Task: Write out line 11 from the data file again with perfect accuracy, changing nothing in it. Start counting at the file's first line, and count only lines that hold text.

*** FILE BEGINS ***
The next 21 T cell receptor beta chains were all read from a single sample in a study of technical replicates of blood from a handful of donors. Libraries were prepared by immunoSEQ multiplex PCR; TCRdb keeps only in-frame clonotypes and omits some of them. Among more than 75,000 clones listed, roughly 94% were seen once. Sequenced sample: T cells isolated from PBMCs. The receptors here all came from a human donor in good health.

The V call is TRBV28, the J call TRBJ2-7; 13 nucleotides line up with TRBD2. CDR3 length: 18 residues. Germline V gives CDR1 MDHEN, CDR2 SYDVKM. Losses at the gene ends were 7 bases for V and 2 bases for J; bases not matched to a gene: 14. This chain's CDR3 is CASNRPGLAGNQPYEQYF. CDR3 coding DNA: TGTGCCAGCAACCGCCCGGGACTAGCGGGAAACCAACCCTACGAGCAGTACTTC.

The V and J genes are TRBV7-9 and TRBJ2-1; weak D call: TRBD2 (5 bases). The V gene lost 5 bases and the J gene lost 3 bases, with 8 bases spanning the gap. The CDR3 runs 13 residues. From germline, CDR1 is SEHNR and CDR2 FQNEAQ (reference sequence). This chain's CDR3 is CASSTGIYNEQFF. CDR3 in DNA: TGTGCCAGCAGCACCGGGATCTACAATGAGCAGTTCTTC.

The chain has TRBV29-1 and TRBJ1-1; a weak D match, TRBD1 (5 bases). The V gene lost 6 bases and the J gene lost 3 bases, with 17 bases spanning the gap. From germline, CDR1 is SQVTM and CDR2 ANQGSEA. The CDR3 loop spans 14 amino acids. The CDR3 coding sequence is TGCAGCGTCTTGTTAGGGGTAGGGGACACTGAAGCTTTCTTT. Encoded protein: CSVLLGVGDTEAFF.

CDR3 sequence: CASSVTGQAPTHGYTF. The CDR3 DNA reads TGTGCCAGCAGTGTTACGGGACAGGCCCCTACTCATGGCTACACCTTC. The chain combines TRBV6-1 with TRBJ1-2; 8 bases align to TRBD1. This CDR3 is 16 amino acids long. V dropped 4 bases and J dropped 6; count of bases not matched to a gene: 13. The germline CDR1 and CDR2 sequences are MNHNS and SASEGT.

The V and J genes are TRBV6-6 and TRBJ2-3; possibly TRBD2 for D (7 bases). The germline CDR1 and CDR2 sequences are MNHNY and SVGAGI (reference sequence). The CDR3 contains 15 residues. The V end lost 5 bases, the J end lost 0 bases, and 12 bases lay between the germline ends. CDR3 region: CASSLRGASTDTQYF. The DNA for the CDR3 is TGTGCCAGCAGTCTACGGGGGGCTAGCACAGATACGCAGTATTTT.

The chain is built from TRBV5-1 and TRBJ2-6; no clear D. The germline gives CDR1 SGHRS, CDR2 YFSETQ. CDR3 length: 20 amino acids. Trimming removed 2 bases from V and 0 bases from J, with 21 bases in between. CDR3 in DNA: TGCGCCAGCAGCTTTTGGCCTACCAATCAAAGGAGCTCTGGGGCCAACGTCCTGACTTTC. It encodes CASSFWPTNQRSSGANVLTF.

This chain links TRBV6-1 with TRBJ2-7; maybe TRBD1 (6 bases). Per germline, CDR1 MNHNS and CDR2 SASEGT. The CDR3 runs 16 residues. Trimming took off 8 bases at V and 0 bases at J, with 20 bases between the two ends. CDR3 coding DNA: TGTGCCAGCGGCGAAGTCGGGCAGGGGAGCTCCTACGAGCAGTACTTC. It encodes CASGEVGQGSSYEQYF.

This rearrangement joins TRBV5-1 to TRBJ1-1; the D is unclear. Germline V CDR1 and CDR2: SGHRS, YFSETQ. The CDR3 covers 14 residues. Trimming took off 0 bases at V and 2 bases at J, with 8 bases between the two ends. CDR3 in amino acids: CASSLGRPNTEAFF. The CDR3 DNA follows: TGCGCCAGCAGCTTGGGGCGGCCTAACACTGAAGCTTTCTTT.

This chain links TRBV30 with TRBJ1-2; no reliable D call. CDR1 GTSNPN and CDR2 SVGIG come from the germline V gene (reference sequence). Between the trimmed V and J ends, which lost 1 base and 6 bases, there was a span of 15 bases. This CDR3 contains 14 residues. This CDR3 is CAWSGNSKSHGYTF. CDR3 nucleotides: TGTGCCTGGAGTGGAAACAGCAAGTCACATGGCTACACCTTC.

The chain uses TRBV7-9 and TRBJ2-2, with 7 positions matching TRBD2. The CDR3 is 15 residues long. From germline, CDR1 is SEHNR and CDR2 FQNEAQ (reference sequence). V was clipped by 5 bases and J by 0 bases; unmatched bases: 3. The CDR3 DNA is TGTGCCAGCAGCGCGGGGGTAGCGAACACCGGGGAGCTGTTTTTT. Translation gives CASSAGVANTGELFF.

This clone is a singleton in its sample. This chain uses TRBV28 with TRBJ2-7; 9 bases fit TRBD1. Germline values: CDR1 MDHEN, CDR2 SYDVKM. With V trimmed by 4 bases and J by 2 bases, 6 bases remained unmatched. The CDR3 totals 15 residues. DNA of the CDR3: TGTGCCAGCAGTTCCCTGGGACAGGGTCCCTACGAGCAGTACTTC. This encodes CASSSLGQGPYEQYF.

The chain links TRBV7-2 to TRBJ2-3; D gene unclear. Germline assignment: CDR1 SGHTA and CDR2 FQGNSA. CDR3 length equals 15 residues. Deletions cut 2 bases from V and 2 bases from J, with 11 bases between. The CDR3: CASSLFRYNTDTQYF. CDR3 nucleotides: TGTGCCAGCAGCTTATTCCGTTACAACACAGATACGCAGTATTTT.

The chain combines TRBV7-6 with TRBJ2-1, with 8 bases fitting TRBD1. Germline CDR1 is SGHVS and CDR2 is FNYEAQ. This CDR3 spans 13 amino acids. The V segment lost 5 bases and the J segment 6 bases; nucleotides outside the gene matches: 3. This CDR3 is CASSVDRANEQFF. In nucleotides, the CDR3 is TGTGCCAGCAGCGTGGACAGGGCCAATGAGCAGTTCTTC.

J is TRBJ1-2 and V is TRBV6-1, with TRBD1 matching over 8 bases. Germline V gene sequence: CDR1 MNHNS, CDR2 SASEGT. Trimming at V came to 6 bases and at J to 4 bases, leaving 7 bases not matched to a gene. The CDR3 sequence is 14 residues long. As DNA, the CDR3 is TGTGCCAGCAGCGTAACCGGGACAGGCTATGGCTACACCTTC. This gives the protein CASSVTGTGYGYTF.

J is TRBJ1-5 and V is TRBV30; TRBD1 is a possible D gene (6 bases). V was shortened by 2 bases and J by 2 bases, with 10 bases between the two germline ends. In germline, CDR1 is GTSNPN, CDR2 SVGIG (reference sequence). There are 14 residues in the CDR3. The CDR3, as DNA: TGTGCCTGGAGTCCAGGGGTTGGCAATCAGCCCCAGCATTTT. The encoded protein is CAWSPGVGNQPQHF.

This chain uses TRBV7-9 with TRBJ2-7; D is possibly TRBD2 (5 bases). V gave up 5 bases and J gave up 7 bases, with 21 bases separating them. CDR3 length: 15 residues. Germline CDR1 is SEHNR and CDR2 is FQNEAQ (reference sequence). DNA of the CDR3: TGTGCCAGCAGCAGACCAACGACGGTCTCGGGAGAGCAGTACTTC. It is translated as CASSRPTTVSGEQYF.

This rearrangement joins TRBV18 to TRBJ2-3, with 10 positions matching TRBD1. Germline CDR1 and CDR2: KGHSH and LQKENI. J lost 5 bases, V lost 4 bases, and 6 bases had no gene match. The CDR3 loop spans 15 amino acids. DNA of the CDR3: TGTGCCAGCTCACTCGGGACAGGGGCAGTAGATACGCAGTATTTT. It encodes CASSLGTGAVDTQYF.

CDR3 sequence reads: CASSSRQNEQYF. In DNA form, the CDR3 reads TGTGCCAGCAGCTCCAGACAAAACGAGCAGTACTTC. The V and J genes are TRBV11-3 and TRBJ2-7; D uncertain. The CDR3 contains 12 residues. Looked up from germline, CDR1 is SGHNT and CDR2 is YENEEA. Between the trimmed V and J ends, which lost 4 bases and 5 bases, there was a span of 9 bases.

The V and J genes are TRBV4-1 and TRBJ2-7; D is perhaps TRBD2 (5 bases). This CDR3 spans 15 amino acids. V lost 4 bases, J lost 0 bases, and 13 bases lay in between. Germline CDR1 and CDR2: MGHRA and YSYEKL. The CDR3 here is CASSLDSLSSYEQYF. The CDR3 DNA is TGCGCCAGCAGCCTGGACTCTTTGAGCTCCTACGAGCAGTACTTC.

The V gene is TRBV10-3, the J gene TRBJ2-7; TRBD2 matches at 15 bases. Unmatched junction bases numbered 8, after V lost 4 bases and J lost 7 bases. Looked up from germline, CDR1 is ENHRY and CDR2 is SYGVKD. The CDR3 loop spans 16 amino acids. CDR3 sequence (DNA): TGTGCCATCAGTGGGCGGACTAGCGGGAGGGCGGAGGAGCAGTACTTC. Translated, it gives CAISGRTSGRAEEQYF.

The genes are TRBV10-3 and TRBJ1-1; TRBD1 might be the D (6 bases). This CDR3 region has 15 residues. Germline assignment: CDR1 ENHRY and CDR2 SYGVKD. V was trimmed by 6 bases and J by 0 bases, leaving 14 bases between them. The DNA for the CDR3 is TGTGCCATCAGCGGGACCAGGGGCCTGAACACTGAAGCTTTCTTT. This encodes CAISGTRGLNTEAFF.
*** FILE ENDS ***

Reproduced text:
The chain uses TRBV7-9 and TRBJ2-2, with 7 positions matching TRBD2. The CDR3 is 15 residues long. From germline, CDR1 is SEHNR and CDR2 FQNEAQ (reference sequence). V was clipped by 5 bases and J by 0 bases; unmatched bases: 3. The CDR3 DNA is TGTGCCAGCAGCGCGGGGGTAGCGAACACCGGGGAGCTGTTTTTT. Translation gives CASSAGVANTGELFF.